I distinctly remember at age ten, during the Bay of Pigs affair, how my parents sat and discussed how to turn our basement into a bomb shelter. They were going to shovel dirt against the basement windows, and fill the outdoor stairway from the basement gameroom up onto the basketball court as well. Dad decided we should get two big empty garbage cans and fill one of those with dirt too, and then we could use the other one as a toilet and shovel dirt onto our waste from the other can. I remember that they were both very worried but tried to appear as if it was all a lark, “We might spend a couple of weeks living in the basement! Won’t that be fun!” but I don’t particularly remember them stocking up an extra groceries. I think they believed that if things went nuclear, it would all be over in a couple of weeks. Either that or they knew that the whole exercise was pointless and no piles of dirt or garbage cans with little shovels was going to save anyone. There were people in our small Iowa town who had bomb shelters built, but when I went over to one of those houses to play, the sight of the roof of the thing sticking up out of the lawn in the back yard filled me with terror. I am fascinated by this dollhouse. Good God, what a time, when a bomb shelter was “normalized” by being included in the design of a little girls’ toy dollhouse. Don’t know whether to laugh or shudder in horror…..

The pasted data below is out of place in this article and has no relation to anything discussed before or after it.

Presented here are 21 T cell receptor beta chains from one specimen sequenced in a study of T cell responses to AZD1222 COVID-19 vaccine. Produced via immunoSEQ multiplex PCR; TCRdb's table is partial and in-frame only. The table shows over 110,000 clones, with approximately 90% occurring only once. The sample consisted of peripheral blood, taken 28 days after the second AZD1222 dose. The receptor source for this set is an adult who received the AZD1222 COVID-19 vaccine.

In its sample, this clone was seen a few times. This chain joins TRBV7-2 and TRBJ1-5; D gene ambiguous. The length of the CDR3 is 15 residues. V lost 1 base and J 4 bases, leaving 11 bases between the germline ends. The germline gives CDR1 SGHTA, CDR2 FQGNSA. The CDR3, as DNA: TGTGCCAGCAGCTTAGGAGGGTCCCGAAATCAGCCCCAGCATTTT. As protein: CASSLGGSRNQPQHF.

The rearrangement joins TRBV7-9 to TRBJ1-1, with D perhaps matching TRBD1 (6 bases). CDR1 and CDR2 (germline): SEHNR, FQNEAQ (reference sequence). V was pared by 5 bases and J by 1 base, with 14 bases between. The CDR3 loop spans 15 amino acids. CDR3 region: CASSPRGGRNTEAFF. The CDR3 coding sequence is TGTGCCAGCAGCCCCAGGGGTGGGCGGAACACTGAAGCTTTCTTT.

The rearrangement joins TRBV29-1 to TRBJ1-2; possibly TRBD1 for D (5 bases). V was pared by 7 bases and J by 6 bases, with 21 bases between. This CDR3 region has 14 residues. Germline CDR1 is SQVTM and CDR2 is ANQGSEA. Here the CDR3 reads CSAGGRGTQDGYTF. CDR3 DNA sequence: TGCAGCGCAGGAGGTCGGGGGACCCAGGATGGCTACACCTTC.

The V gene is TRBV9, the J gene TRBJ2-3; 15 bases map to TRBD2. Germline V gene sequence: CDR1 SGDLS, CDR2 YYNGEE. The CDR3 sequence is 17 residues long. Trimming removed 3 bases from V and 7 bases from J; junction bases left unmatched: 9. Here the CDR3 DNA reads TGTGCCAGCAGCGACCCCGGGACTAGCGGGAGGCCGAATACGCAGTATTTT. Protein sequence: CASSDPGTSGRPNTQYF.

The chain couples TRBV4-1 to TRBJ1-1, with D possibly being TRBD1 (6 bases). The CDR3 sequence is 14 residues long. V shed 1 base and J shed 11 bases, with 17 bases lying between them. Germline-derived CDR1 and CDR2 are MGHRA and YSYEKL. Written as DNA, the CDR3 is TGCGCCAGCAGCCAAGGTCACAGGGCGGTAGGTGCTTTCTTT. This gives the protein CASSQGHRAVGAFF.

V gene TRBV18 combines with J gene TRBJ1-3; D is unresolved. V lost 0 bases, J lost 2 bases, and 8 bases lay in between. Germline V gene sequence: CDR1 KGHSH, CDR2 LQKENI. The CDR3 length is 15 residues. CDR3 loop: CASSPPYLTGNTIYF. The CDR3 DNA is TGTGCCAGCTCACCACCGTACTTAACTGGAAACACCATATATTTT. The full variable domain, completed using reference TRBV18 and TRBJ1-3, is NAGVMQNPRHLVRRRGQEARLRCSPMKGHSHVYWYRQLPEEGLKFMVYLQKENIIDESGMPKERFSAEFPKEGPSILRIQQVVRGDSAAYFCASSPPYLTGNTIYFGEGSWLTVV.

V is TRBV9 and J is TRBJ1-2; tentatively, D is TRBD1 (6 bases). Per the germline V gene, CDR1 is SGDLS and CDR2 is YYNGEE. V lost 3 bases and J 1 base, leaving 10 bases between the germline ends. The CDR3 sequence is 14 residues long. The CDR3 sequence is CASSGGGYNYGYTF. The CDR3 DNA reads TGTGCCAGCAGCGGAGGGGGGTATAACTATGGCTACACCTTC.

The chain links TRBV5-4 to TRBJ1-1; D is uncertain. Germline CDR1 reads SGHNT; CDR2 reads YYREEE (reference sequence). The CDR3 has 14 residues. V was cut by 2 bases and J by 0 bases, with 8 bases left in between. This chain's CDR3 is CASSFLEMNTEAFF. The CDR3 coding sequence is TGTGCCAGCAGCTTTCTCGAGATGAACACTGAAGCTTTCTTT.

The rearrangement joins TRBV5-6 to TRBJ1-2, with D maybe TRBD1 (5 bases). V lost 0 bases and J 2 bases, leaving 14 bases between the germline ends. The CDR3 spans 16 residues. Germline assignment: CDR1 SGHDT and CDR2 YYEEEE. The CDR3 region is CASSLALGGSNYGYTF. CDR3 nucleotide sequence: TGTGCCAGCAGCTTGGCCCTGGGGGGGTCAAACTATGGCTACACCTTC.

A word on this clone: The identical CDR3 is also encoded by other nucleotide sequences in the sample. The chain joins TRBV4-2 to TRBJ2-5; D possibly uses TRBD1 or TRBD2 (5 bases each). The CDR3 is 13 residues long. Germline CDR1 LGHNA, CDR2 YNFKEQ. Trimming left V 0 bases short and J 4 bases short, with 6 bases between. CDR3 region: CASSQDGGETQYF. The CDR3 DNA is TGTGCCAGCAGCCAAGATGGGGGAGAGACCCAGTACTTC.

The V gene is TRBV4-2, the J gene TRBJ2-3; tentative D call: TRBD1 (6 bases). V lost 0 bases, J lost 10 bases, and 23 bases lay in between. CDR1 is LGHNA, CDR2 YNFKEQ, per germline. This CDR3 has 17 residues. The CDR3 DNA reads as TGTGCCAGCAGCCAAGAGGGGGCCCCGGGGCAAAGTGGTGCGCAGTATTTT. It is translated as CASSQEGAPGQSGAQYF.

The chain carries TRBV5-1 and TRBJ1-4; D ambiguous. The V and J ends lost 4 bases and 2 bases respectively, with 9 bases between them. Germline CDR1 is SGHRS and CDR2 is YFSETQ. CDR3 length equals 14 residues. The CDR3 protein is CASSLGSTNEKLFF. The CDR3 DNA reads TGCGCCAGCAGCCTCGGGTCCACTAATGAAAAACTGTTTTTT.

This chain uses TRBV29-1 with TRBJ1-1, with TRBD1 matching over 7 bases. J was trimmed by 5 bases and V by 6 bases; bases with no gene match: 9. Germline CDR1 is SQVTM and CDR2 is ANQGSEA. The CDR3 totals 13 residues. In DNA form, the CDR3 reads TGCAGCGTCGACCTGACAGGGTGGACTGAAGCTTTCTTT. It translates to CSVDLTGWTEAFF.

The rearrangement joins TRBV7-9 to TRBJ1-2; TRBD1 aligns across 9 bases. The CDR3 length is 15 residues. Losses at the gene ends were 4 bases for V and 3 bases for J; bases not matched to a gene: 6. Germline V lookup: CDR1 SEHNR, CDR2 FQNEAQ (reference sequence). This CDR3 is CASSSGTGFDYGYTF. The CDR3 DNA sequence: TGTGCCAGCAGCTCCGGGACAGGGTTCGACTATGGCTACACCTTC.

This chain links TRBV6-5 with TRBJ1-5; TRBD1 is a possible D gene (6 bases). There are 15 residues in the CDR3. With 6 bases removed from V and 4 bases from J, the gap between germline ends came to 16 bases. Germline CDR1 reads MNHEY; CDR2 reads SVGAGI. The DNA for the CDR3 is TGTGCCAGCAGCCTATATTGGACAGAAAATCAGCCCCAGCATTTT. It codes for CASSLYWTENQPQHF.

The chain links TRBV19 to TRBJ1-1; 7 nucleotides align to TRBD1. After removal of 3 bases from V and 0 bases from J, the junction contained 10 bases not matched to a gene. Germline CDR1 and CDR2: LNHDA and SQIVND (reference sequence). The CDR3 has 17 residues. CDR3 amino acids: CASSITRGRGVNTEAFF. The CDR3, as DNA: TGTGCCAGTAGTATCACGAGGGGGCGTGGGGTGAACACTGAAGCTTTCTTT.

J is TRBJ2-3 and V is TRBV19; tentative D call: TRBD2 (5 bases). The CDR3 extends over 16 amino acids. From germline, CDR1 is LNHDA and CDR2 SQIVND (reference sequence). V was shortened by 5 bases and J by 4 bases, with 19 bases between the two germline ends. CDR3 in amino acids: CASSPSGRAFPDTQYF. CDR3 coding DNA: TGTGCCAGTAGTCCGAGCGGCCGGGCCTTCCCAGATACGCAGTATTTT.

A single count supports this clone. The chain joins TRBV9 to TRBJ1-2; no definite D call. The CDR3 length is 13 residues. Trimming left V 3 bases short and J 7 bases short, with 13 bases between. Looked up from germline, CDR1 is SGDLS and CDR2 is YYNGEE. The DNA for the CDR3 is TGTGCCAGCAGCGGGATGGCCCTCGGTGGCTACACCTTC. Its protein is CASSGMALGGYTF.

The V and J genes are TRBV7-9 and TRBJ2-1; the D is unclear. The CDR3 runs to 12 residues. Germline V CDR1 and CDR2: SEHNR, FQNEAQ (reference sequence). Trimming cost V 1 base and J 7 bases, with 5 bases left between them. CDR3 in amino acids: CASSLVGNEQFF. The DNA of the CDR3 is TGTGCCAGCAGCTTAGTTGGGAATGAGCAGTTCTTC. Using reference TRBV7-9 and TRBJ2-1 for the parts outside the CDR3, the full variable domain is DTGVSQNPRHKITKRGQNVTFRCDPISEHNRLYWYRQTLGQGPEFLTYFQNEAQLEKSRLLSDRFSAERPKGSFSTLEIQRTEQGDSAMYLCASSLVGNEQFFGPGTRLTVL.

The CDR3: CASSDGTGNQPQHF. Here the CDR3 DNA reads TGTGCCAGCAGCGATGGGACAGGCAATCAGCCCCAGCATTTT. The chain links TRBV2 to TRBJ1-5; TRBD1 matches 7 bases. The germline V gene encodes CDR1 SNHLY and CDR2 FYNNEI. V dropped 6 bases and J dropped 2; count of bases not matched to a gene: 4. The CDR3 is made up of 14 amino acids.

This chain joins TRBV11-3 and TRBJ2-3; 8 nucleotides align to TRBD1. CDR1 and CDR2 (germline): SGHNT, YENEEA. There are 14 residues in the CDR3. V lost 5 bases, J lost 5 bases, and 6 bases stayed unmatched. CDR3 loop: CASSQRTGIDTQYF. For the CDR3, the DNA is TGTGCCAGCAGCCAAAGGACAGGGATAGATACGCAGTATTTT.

7. Michele DeGroat says

    I have a 1962 custom built Georgian home on Long Island that has a bomb/fallout shelter built in the basement. It has a Mosler bank-type heavy (thick) metal door, built of cinderblock with 12″ thick of cement overhead. The only owner before us had it built when constructing the house as a result of the cold war fears we all had about Russia and the Cuban Missle Crisis. I too remember the grade school air raid drills out in the hall against the lockers with head on knees and hands behind your head. I wish it added resale value to my home like it does with the dollhouse. Perhaps it will, who knows? Just a conversation piece.

  8. Barbara McHugh says

    I owned this same dollhouse. I even had all the furniture that went with it. I bought it at a rummage sale at an old farm. I loved it, but sadly had to sell it. Seeing this has brought back the thrill of finding this house.